Table of Contents
A virtual private network (VPN) adds security and anonymity to users when they connect to web-based services and sites. A VPN hides the user’s actual public IP address and “tunnels” traffic between the user’s device and the remote server. Most users sign up for a VPN service to avoid being tracked online, and they often use it on public Wi-Fi where there are greater risks to the safety of their data.
Cybersecurity Education and Training Begins Here
Here’s how your free trial works:
- Meet with our cybersecurity experts to assess your environment and identify your threat risk exposure
- Within 24 hours and minimal configuration, we’ll deploy our solutions for 30 days
- Experience our technology in action!
- Receive report outlining your security vulnerabilities to help you take immediate action against cybersecurity attacks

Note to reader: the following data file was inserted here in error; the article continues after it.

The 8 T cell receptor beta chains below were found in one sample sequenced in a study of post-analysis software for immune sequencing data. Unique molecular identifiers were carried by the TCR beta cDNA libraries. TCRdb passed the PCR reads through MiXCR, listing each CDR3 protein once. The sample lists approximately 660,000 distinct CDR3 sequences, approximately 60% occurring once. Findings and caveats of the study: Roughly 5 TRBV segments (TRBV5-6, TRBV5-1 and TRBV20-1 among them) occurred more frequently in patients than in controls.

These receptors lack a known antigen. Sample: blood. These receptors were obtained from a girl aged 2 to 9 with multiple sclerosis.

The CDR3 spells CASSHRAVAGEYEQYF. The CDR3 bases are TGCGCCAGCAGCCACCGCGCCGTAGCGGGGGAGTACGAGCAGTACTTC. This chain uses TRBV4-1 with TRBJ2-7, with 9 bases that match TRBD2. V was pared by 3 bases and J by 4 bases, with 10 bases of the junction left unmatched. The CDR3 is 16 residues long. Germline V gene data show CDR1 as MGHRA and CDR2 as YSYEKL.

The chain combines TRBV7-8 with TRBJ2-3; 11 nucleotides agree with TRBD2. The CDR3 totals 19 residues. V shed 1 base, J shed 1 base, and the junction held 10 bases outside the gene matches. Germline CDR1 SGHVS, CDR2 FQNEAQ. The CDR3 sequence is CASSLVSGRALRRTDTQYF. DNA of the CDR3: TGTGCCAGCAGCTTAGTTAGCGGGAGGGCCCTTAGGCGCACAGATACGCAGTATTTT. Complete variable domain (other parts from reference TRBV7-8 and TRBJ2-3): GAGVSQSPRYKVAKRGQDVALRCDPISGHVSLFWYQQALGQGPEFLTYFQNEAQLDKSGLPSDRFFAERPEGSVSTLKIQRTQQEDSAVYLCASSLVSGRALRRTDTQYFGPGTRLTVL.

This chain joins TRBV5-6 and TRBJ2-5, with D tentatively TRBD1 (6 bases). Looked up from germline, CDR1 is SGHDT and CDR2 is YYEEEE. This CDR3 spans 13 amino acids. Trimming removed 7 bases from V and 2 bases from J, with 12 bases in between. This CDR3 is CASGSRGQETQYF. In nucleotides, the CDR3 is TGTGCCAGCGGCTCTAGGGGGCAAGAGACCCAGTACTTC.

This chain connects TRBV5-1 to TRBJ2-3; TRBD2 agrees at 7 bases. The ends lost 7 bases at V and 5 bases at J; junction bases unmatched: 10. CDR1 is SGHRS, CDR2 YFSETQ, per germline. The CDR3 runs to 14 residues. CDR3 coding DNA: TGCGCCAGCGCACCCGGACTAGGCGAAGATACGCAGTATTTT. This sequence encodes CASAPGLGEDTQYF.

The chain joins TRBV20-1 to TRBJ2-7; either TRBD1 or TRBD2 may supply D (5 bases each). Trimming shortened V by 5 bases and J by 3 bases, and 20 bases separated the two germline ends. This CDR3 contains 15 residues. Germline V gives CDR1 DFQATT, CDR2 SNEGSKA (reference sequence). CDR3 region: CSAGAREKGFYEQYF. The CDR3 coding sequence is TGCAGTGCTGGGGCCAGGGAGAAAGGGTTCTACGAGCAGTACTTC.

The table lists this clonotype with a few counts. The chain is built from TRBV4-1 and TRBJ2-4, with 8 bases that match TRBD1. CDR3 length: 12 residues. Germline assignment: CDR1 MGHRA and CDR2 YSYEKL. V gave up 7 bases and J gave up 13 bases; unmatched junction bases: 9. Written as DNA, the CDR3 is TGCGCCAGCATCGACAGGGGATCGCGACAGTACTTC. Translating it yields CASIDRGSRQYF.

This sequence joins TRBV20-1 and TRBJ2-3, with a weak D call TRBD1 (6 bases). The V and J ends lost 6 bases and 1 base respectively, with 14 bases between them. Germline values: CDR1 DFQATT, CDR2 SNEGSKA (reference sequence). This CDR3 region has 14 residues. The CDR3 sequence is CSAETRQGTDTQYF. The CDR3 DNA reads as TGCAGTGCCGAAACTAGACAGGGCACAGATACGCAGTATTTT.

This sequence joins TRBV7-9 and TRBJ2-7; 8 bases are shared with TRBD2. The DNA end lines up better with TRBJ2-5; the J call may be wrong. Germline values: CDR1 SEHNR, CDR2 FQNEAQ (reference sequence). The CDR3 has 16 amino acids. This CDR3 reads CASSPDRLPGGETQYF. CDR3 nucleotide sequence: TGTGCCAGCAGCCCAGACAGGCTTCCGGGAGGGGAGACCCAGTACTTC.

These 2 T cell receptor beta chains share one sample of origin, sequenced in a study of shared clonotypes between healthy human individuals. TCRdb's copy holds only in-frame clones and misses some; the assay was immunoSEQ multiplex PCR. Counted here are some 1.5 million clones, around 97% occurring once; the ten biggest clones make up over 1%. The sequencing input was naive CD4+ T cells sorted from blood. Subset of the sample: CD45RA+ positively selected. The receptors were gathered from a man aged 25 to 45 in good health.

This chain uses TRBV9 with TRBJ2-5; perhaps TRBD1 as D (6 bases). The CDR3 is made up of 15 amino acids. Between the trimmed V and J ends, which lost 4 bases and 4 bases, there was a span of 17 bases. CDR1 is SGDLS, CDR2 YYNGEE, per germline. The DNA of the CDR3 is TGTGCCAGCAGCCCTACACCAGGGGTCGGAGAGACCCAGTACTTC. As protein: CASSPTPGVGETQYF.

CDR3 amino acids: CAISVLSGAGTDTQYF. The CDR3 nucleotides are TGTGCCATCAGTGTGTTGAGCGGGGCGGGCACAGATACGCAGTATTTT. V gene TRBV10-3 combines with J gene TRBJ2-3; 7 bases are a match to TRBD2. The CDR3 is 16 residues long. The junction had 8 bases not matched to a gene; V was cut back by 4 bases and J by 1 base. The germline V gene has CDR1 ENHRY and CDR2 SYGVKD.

Fill out this form to request a meeting with our cybersecurity experts.
Thank you for your submission.
Why Do I Need a VPN?
When you make a connection to a web server, your browser performs a lookup on the domain name from Domain Name Services (DNS) servers, gets the IP address, and then connects to the server. In most cases, the connection is encrypted using SSL/TLS. Even with SSL/TLS, numerous attacks on public Wi-Fi are possible. For example, a clever attacker can perform a downgrade on the version of TLS used to encrypt data, making communication vulnerable to brute force.
With a VPN added to the connection, the VPN service packages data in its own encryption and sends it across the network. The targeted server sees the VPN’s public IP address instead of the user’s public IP address. Should an attacker hijack the connection and eavesdrop on data, good VPN encryption eliminates the possibility of a brute force opportunity, which discloses data in a cryptographically insecure connection.
How to Use a VPN